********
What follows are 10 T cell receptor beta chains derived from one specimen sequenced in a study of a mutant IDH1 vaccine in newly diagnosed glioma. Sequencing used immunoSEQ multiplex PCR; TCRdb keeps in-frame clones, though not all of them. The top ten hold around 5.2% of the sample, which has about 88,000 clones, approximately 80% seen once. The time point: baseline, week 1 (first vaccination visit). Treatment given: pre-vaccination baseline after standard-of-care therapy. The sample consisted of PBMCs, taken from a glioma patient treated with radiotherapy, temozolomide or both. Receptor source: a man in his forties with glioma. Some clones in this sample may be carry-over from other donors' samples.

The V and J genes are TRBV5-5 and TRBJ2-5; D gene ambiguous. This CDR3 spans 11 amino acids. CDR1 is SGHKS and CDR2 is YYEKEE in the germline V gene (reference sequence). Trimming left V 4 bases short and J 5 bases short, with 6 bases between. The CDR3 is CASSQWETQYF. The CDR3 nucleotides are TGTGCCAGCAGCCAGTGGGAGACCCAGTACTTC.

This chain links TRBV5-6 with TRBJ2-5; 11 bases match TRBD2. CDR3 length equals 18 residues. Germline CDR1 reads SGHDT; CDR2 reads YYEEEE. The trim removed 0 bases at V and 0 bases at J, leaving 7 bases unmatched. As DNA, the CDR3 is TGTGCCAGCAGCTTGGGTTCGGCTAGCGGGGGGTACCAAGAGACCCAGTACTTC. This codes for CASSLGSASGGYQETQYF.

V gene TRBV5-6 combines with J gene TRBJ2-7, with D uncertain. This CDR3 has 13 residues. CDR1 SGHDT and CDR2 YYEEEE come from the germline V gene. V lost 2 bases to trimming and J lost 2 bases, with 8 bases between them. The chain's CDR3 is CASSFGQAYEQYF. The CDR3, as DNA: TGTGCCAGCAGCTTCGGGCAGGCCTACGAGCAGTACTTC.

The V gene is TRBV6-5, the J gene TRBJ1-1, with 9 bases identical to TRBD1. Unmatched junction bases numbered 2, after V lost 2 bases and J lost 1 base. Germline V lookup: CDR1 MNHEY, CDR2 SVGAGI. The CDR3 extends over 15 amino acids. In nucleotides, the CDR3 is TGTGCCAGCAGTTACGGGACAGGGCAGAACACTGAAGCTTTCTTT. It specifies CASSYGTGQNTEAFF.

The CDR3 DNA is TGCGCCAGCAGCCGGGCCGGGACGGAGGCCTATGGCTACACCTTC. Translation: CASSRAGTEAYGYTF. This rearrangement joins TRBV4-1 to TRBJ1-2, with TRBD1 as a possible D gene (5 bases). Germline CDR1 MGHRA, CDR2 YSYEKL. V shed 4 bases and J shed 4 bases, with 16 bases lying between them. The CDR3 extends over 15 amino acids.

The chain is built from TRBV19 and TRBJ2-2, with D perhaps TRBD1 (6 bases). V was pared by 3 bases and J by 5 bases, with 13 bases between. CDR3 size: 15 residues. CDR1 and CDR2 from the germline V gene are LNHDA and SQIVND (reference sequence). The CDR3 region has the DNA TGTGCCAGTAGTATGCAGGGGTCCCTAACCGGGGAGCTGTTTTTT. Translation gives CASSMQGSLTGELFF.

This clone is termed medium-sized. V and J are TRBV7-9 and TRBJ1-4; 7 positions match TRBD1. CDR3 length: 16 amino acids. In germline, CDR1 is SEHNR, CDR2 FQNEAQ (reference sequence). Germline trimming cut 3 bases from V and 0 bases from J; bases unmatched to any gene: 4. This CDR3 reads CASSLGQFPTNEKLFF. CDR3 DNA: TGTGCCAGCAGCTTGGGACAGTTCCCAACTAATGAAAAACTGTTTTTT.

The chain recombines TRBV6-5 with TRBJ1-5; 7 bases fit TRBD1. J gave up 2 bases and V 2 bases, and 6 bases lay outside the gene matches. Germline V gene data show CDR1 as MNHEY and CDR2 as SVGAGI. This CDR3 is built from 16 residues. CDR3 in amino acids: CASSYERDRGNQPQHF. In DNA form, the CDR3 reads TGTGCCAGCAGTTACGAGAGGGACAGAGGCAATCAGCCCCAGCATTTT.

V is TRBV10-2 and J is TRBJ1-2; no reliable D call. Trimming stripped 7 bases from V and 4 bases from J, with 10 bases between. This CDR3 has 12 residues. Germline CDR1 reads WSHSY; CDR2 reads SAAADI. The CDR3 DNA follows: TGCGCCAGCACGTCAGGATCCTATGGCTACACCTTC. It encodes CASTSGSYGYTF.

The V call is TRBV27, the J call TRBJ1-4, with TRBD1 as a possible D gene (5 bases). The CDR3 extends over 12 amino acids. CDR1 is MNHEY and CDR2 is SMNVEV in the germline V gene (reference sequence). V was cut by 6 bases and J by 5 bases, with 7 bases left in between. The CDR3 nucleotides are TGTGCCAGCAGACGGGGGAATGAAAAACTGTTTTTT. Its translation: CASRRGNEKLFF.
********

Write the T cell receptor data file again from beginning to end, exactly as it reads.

What follows are 10 T cell receptor beta chains derived from one specimen sequenced in a study of a mutant IDH1 vaccine in newly diagnosed glioma. Sequencing used immunoSEQ multiplex PCR; TCRdb keeps in-frame clones, though not all of them. The top ten hold around 5.2% of the sample, which has about 88,000 clones, approximately 80% seen once. The time point: baseline, week 1 (first vaccination visit). Treatment given: pre-vaccination baseline after standard-of-care therapy. The sample consisted of PBMCs, taken from a glioma patient treated with radiotherapy, temozolomide or both. Receptor source: a man in his forties with glioma. Some clones in this sample may be carry-over from other donors' samples.

The V and J genes are TRBV5-5 and TRBJ2-5; D gene ambiguous. This CDR3 spans 11 amino acids. CDR1 is SGHKS and CDR2 is YYEKEE in the germline V gene (reference sequence). Trimming left V 4 bases short and J 5 bases short, with 6 bases between. The CDR3 is CASSQWETQYF. The CDR3 nucleotides are TGTGCCAGCAGCCAGTGGGAGACCCAGTACTTC.

This chain links TRBV5-6 with TRBJ2-5; 11 bases match TRBD2. CDR3 length equals 18 residues. Germline CDR1 reads SGHDT; CDR2 reads YYEEEE. The trim removed 0 bases at V and 0 bases at J, leaving 7 bases unmatched. As DNA, the CDR3 is TGTGCCAGCAGCTTGGGTTCGGCTAGCGGGGGGTACCAAGAGACCCAGTACTTC. This codes for CASSLGSASGGYQETQYF.

V gene TRBV5-6 combines with J gene TRBJ2-7, with D uncertain. This CDR3 has 13 residues. CDR1 SGHDT and CDR2 YYEEEE come from the germline V gene. V lost 2 bases to trimming and J lost 2 bases, with 8 bases between them. The chain's CDR3 is CASSFGQAYEQYF. The CDR3, as DNA: TGTGCCAGCAGCTTCGGGCAGGCCTACGAGCAGTACTTC.

The V gene is TRBV6-5, the J gene TRBJ1-1, with 9 bases identical to TRBD1. Unmatched junction bases numbered 2, after V lost 2 bases and J lost 1 base. Germline V lookup: CDR1 MNHEY, CDR2 SVGAGI. The CDR3 extends over 15 amino acids. In nucleotides, the CDR3 is TGTGCCAGCAGTTACGGGACAGGGCAGAACACTGAAGCTTTCTTT. It specifies CASSYGTGQNTEAFF.

The CDR3 DNA is TGCGCCAGCAGCCGGGCCGGGACGGAGGCCTATGGCTACACCTTC. Translation: CASSRAGTEAYGYTF. This rearrangement joins TRBV4-1 to TRBJ1-2, with TRBD1 as a possible D gene (5 bases). Germline CDR1 MGHRA, CDR2 YSYEKL. V shed 4 bases and J shed 4 bases, with 16 bases lying between them. The CDR3 extends over 15 amino acids.

The chain is built from TRBV19 and TRBJ2-2, with D perhaps TRBD1 (6 bases). V was pared by 3 bases and J by 5 bases, with 13 bases between. CDR3 size: 15 residues. CDR1 and CDR2 from the germline V gene are LNHDA and SQIVND (reference sequence). The CDR3 region has the DNA TGTGCCAGTAGTATGCAGGGGTCCCTAACCGGGGAGCTGTTTTTT. Translation gives CASSMQGSLTGELFF.

This clone is termed medium-sized. V and J are TRBV7-9 and TRBJ1-4; 7 positions match TRBD1. CDR3 length: 16 amino acids. In germline, CDR1 is SEHNR, CDR2 FQNEAQ (reference sequence). Germline trimming cut 3 bases from V and 0 bases from J; bases unmatched to any gene: 4. This CDR3 reads CASSLGQFPTNEKLFF. CDR3 DNA: TGTGCCAGCAGCTTGGGACAGTTCCCAACTAATGAAAAACTGTTTTTT.

The chain recombines TRBV6-5 with TRBJ1-5; 7 bases fit TRBD1. J gave up 2 bases and V 2 bases, and 6 bases lay outside the gene matches. Germline V gene data show CDR1 as MNHEY and CDR2 as SVGAGI. This CDR3 is built from 16 residues. CDR3 in amino acids: CASSYERDRGNQPQHF. In DNA form, the CDR3 reads TGTGCCAGCAGTTACGAGAGGGACAGAGGCAATCAGCCCCAGCATTTT.

V is TRBV10-2 and J is TRBJ1-2; no reliable D call. Trimming stripped 7 bases from V and 4 bases from J, with 10 bases between. This CDR3 has 12 residues. Germline CDR1 reads WSHSY; CDR2 reads SAAADI. The CDR3 DNA follows: TGCGCCAGCACGTCAGGATCCTATGGCTACACCTTC. It encodes CASTSGSYGYTF.

The V call is TRBV27, the J call TRBJ1-4, with TRBD1 as a possible D gene (5 bases). The CDR3 extends over 12 amino acids. CDR1 is MNHEY and CDR2 is SMNVEV in the germline V gene (reference sequence). V was cut by 6 bases and J by 5 bases, with 7 bases left in between. The CDR3 nucleotides are TGTGCCAGCAGACGGGGGAATGAAAAACTGTTTTTT. Its translation: CASRRGNEKLFF.